The world, to narcissists, is an instrument to protect them from feeling the agony that bears down whenever they feel vulnerable.  The world is full of souls of infinite worth, each unique, exotic, with a mischievous expiration date.  The narcissist doesn’t buy this pie in the sky bullshit, the world is about never being hurt.  If you don’t make yourself vulnerable, it’s harder to be hurt, though a narcissist’s invulnerability comes at a high price.  If youre hurt, hurt back twice as hard to make them back the fuck down.

This zero-sum worldview is the essence of narcissism.  The narcissist’s world is a demented see-saw.  There is only victory and defeat, nothing else.  I win, you lose.  If you win, somehow, I must lose, and that is intolerable to me.  So no matter what, you must lose.  If I have to assassinate your good name, and throw aside our long, close friendship, it’s a very small price to pay to defeat somebody who will not capitulate to my need to be perfect and beyond criticism of any kind. 

Though they seem strong, nobody is weaker than the narcissist.  The tension they live under is tremendous, the pressure they put on everyone around them is relentless. 

All you need to do is admit that I’m right and you’re wrong, no matter what.  How hard is that to do?

Mary Trump said that her uncle Donald is the weakest man she’s ever met.  His genius, she notes, is finding people even weaker than him, to do his bidding, to take the fall whenever needed.

Narcissism is a zero-sum game.  My father was a narcissist, it’s painfully obvious to me now.  He saw the world as black and white and, I realize now, from his point of view, he actually could not change, which was the tragedy of his life as he lamented at the end.  My little sister followed in dad’s footsteps.  He was her role model for strength in the face of terrible pain.  I’m sad to say, but like with her father, cross her and you’re fucking dead, though she might not tell you that for a few decades.   

The willingness to kill does not make you tough, or strong, it just shows a desperation never to feel like an utterly worthless piece of shit.  No amount of belated love can save you from that terrible fate, if you can’t somehow see your own way out of there.

Dead Man Walking

Sometimes the pain we experience can stop us dead in our tracks.  Feel a powerful enough jolt of pain and you may find yourself unable to move in any direction.  I know it happens to me, anyway.  Look across the gravestones and see people who once comforted you, strangers now, so intent on avoiding eye contact it can bore a hole in your heart as long as you still care, still cling to counterfactual hope. 

In a sense we are all dead people walking, and one day our walking becomes only sitting, then lying down, then less than that.  The dead can’t do anything about it and death is a final refuge from shame, anger, pettiness and every other terrible thing we must sometimes tolerate in life.  Death is a very high price to pay for that kind of relief.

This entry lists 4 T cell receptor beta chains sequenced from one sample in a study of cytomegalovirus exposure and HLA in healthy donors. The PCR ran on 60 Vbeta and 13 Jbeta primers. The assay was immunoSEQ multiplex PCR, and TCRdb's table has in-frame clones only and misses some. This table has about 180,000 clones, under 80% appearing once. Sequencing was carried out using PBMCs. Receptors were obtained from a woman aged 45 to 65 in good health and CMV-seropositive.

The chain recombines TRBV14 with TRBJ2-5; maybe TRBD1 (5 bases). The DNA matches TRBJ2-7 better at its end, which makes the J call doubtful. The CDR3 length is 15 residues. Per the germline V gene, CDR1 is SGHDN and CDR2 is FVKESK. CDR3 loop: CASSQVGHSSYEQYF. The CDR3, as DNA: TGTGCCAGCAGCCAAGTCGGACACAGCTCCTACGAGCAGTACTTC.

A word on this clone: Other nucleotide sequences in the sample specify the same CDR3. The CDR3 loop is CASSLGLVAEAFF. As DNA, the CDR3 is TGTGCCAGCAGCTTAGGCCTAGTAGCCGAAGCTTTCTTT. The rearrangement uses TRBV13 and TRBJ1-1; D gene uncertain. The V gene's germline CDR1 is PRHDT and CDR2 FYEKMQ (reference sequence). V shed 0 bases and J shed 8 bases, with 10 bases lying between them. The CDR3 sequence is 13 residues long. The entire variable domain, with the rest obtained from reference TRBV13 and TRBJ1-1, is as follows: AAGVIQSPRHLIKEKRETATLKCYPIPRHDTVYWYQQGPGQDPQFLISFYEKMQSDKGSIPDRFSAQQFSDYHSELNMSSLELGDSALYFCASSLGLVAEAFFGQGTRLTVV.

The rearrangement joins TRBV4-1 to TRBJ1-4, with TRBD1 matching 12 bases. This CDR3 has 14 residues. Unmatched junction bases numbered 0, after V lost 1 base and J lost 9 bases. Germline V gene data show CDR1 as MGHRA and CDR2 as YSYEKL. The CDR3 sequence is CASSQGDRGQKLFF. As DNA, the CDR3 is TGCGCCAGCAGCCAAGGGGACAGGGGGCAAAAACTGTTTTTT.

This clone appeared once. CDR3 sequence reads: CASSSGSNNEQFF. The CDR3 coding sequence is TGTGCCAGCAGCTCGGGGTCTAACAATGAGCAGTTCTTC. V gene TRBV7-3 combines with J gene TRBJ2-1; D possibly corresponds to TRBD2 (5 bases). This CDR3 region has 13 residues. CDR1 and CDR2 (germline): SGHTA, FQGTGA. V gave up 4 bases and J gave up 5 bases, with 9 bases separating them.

I have to reschedule a cancer biopsy that was cancelled yesterday, can’t lift the phone.   Need to find a surgeon to replace my left knee, but I also need to buy additional insurance to supplement the generous Medicare that will pay 4/5 of the $80,000 operation.  I need to get the Medigap insurance ASAP, since it takes six months to become effective for treatment of a preexisting condition, like bone on bone osteoarthritis.  Meanwhile, paralyzed, as I continue the painful knee exercises.  The guy who is supposed to be making the Don Joy medial compartmented unloader brace hasn’t called me back and I haven’t been able to call him.

What I can do at the moment is sit and type.  Writing is an indispensable part of my day.  I do this now to try to move some of the awful feelings out of the way, to understand, and then compartmentalize, things that are otherwise unthinkable.  My hope is to make a few phone calls once I tap here a bit. 

My niece and nephew, irretrievably lost to me, because of their mother’s unspeakable humiliation at her untruthful husband’s shame.  Kool-aid was served up any time my name came up, it would appear, a more bitter flavor than any I know.  It has turned me into a monster and enemy to two kids I used to play with.  That this has been accomplished by lies is little consolation to me, after all, I know myself to be a truthful person of good character. 

Two of my longtime closest friends are now shambling zombies, avoiding eye contact with me in a graveyard.  I don’t blame them for feeling that way, actually.  If I had treated them the way they treated me, explicitly and undeniably for the last year and a half, I’d probably do anything I could to cover my shame.

What do we do with this kind of pain, these unwanted tastes of our own death, the death of loved ones, while we are alive and, theoretically, able to talk things out, apply love and understanding to fix things so tragically broken?   Tragedy is when a beautiful thing that should be able to be mended is instead destroyed, out of anger and humiliation.   The feeling’s now mutual, pal, you are dead to me.  Not very satisfying, really, but a necessary step in healing — the discarding of people who insist they love you while demanding that only their feelings matter.   They have very strong feelings about this, understand.   Strong as death itself, it turns out.